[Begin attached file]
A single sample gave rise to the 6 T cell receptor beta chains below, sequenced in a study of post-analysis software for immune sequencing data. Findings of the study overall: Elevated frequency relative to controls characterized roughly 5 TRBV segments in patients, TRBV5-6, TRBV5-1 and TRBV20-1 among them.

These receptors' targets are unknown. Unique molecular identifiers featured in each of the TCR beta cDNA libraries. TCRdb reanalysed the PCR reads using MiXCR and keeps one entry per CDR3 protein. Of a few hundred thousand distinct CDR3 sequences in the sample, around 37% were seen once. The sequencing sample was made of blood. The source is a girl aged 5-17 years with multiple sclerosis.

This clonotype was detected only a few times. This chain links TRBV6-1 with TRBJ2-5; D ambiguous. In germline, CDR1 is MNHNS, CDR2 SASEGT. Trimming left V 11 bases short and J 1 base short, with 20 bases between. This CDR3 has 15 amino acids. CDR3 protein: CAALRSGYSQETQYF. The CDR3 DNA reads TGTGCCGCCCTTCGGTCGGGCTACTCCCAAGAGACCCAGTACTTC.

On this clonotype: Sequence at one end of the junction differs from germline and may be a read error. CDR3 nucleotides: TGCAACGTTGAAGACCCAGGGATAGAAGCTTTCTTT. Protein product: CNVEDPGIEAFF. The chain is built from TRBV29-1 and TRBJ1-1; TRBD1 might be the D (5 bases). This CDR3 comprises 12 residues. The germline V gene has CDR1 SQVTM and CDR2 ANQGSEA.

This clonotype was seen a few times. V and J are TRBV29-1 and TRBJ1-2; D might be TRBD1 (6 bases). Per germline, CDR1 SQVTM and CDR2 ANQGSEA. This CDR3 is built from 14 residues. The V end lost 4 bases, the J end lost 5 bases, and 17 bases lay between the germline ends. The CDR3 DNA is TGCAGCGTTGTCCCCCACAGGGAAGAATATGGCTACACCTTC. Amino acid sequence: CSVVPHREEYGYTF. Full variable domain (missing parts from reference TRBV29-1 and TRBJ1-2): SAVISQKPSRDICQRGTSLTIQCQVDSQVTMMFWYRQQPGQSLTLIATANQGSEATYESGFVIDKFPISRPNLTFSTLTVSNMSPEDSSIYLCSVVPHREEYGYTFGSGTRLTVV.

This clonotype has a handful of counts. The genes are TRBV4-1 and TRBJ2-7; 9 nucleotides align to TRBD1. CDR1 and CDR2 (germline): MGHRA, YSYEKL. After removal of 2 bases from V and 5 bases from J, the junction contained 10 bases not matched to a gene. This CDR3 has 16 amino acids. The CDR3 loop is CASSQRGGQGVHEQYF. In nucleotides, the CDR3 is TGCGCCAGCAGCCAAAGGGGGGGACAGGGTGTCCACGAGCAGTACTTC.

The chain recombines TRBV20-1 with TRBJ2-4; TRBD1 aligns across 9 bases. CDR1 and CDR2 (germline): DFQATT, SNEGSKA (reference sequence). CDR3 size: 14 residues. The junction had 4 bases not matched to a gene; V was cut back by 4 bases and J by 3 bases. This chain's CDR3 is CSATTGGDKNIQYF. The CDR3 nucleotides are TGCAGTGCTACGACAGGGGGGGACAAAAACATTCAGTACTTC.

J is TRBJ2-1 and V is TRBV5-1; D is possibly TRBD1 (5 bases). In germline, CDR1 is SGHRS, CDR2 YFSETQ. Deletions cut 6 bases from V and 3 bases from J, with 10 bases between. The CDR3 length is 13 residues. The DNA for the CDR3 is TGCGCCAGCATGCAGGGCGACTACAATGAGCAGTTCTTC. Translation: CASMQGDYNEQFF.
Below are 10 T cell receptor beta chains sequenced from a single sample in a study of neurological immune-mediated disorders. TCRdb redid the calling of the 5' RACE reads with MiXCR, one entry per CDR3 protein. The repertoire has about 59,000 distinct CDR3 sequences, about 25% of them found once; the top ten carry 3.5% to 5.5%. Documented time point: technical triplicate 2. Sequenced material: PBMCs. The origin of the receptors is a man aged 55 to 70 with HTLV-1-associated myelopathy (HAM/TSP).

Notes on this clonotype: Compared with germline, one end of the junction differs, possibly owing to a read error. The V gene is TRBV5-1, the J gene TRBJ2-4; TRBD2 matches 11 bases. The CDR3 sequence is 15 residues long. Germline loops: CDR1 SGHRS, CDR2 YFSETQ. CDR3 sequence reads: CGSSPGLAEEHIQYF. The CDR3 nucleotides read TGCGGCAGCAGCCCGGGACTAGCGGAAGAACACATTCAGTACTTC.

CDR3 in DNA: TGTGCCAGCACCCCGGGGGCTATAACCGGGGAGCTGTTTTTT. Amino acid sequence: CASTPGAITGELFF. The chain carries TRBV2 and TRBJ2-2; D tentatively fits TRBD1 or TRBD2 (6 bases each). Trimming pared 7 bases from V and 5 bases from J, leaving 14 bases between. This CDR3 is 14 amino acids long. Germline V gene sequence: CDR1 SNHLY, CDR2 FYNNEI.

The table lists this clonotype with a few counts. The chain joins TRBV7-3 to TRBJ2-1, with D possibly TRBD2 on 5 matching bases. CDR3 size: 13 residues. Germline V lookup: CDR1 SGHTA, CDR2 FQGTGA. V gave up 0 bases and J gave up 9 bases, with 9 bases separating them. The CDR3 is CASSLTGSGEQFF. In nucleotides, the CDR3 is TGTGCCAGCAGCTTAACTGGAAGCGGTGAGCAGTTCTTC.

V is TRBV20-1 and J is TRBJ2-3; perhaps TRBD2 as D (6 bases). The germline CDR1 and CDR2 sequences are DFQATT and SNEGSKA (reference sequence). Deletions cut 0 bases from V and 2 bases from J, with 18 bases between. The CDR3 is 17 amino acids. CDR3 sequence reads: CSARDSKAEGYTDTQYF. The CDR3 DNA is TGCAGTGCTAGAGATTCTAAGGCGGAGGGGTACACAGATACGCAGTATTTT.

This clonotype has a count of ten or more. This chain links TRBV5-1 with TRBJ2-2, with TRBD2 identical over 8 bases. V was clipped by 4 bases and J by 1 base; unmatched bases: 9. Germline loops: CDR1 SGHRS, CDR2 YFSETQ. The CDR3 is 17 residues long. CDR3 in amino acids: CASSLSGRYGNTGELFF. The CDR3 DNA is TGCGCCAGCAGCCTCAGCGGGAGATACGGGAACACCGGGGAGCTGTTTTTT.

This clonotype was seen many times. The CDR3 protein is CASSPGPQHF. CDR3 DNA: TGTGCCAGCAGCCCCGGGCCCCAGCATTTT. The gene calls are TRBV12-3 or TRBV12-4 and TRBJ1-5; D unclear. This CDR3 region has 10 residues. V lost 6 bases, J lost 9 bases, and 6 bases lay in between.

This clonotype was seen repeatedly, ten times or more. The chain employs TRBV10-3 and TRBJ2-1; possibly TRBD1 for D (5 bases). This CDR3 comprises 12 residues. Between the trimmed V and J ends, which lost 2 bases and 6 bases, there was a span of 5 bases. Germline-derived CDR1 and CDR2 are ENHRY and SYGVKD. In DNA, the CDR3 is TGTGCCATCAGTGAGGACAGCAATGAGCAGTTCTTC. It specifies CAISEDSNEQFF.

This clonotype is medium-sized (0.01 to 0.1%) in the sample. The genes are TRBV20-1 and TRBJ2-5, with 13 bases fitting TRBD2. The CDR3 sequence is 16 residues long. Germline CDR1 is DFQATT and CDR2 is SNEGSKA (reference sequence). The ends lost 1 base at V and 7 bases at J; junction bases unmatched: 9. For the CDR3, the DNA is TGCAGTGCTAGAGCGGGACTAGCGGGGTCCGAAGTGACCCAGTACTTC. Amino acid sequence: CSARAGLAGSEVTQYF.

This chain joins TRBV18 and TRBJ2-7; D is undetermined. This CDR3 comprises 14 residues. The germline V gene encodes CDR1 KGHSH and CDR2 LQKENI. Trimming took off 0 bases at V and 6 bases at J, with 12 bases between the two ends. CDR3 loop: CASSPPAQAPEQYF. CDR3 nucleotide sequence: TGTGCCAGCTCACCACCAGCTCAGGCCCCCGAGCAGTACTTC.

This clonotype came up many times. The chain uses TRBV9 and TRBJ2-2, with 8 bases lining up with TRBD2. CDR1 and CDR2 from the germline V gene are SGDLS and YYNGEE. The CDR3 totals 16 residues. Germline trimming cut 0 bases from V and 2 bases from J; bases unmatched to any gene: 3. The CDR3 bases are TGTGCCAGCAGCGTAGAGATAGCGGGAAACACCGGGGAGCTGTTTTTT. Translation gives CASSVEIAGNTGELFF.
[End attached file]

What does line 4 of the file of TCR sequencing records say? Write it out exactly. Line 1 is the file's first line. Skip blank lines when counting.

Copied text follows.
On this clonotype: Sequence at one end of the junction differs from germline and may be a read error. CDR3 nucleotides: TGCAACGTTGAAGACCCAGGGATAGAAGCTTTCTTT. Protein product: CNVEDPGIEAFF. The chain is built from TRBV29-1 and TRBJ1-1; TRBD1 might be the D (5 bases). This CDR3 comprises 12 residues. The germline V gene has CDR1 SQVTM and CDR2 ANQGSEA.